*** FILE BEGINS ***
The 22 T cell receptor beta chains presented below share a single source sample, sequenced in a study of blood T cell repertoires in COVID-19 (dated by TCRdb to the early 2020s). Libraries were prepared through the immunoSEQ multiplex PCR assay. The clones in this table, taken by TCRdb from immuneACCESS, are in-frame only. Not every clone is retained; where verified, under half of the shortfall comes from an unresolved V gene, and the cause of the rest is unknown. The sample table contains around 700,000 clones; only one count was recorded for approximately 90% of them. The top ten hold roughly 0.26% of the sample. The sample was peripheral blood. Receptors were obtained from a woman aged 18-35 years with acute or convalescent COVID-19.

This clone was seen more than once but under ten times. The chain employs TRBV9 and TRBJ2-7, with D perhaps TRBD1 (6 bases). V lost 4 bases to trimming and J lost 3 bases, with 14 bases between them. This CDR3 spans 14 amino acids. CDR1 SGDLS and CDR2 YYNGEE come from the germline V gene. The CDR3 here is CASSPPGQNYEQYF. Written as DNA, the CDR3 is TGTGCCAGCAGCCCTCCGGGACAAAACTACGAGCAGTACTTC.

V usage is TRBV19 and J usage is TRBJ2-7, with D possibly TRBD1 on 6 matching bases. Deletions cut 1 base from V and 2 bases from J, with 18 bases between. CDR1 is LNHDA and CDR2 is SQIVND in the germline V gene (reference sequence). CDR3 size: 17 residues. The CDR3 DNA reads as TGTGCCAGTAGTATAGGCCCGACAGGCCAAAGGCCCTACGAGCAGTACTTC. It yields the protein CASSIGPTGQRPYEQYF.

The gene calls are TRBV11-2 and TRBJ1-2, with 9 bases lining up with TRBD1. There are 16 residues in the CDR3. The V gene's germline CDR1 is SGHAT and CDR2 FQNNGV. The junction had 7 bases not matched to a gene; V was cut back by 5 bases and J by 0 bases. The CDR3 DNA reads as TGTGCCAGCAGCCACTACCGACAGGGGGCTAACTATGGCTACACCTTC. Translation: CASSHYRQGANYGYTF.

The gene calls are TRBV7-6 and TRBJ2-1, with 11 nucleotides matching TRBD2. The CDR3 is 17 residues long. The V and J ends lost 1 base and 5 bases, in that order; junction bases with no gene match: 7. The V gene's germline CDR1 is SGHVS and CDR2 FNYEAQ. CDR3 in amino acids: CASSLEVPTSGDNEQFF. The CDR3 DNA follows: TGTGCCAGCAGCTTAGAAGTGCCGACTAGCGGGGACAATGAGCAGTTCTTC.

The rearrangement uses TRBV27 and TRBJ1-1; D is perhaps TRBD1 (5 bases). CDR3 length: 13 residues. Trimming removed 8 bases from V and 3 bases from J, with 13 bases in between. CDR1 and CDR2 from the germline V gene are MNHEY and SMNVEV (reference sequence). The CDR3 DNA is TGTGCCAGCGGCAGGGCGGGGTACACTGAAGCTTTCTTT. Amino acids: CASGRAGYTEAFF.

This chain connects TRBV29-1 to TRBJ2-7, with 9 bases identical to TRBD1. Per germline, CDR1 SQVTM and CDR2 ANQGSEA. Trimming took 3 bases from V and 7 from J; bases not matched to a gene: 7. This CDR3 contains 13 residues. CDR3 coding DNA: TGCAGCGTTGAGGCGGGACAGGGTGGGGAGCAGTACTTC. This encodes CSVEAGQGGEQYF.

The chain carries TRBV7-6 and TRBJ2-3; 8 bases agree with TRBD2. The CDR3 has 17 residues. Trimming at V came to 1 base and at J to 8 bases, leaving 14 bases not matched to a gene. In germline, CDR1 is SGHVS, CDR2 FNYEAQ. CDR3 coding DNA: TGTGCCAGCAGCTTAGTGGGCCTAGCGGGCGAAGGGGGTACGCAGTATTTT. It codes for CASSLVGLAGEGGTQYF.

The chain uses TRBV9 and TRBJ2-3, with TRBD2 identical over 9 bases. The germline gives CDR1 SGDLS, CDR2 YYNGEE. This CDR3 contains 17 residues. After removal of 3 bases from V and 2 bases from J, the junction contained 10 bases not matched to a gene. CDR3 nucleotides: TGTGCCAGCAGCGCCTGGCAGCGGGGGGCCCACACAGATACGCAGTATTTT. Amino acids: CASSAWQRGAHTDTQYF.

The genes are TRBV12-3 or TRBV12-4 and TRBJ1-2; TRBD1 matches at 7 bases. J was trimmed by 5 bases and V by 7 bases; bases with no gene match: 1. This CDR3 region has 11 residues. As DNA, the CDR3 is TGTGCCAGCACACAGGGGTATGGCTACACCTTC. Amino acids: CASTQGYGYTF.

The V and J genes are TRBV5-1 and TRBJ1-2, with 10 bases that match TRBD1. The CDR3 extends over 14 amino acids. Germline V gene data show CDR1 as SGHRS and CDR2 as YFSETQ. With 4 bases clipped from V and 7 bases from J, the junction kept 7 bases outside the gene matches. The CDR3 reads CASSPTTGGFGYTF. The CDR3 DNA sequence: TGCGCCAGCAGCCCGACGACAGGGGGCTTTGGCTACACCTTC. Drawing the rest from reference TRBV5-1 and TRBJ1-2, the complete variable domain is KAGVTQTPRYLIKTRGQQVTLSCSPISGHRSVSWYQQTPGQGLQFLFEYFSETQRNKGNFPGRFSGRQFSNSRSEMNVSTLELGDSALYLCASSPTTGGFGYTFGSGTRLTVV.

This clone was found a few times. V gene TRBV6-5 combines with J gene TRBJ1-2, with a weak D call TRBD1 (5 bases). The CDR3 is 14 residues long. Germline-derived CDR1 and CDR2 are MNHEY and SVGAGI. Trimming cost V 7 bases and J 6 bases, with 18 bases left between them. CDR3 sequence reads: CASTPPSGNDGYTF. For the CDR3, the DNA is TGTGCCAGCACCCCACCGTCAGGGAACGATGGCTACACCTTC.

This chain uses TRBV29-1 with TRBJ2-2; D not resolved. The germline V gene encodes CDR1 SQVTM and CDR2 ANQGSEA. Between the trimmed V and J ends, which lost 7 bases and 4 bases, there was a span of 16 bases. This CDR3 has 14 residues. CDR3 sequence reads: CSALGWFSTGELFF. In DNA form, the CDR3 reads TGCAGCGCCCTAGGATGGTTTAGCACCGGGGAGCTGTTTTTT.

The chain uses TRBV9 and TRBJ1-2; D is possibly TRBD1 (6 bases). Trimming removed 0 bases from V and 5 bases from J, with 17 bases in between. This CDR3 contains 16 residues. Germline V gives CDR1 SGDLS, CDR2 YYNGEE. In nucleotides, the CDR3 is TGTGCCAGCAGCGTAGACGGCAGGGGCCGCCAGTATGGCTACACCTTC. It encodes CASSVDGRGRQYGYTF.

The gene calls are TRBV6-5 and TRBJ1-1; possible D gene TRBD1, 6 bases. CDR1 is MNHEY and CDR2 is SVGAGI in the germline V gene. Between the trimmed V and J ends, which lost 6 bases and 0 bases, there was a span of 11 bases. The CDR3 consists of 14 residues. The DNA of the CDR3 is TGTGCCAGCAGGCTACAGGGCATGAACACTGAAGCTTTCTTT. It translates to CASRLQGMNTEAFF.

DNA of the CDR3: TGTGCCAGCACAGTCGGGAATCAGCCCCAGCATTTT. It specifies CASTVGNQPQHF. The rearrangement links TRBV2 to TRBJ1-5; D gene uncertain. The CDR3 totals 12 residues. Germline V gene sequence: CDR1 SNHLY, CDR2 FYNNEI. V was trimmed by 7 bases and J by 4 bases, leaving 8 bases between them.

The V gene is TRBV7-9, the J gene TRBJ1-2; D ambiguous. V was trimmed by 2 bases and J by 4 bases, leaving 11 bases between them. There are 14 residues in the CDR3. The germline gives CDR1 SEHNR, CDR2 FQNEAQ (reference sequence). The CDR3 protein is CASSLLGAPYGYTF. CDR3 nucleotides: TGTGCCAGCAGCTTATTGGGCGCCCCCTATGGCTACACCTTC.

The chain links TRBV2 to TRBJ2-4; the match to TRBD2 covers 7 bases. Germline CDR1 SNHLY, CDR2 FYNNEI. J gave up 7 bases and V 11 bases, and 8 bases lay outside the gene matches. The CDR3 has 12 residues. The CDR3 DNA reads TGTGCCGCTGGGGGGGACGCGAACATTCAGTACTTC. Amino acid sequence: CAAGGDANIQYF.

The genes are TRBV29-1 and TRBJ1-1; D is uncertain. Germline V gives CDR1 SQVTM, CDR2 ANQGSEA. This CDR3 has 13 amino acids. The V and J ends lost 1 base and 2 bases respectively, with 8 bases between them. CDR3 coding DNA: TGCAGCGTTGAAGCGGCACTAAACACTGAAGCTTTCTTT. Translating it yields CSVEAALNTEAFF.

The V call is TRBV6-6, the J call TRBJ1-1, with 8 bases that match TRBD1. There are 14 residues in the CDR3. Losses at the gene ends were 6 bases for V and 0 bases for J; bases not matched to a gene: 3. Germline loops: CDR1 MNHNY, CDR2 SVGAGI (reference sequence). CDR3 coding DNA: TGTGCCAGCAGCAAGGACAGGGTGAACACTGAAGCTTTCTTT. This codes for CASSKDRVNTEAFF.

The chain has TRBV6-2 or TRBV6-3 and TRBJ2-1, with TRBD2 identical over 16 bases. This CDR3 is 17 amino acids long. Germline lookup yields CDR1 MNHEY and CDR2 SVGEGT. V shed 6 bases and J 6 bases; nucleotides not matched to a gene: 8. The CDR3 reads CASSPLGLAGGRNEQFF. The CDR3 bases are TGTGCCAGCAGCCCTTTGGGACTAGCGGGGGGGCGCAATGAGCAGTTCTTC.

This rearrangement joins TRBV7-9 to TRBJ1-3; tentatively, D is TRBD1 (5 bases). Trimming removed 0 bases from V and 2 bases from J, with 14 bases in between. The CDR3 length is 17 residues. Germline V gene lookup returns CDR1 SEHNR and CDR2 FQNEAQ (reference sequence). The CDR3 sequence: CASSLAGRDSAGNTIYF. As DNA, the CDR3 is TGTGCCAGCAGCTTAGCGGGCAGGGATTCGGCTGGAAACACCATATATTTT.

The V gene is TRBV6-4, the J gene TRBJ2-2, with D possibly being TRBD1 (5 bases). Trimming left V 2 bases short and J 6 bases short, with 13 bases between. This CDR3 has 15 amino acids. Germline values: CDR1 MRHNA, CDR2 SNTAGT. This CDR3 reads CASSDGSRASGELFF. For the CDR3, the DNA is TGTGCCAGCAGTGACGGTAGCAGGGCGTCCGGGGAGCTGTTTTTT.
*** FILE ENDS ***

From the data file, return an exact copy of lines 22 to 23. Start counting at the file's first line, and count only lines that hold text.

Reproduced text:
This rearrangement joins TRBV7-9 to TRBJ1-3; tentatively, D is TRBD1 (5 bases). Trimming removed 0 bases from V and 2 bases from J, with 14 bases in between. The CDR3 length is 17 residues. Germline V gene lookup returns CDR1 SEHNR and CDR2 FQNEAQ (reference sequence). The CDR3 sequence: CASSLAGRDSAGNTIYF. As DNA, the CDR3 is TGTGCCAGCAGCTTAGCGGGCAGGGATTCGGCTGGAAACACCATATATTTT.

The V gene is TRBV6-4, the J gene TRBJ2-2, with D possibly being TRBD1 (5 bases). Trimming left V 2 bases short and J 6 bases short, with 13 bases between. This CDR3 has 15 amino acids. Germline values: CDR1 MRHNA, CDR2 SNTAGT. This CDR3 reads CASSDGSRASGELFF. For the CDR3, the DNA is TGTGCCAGCAGTGACGGTAGCAGGGCGTCCGGGGAGCTGTTTTTT.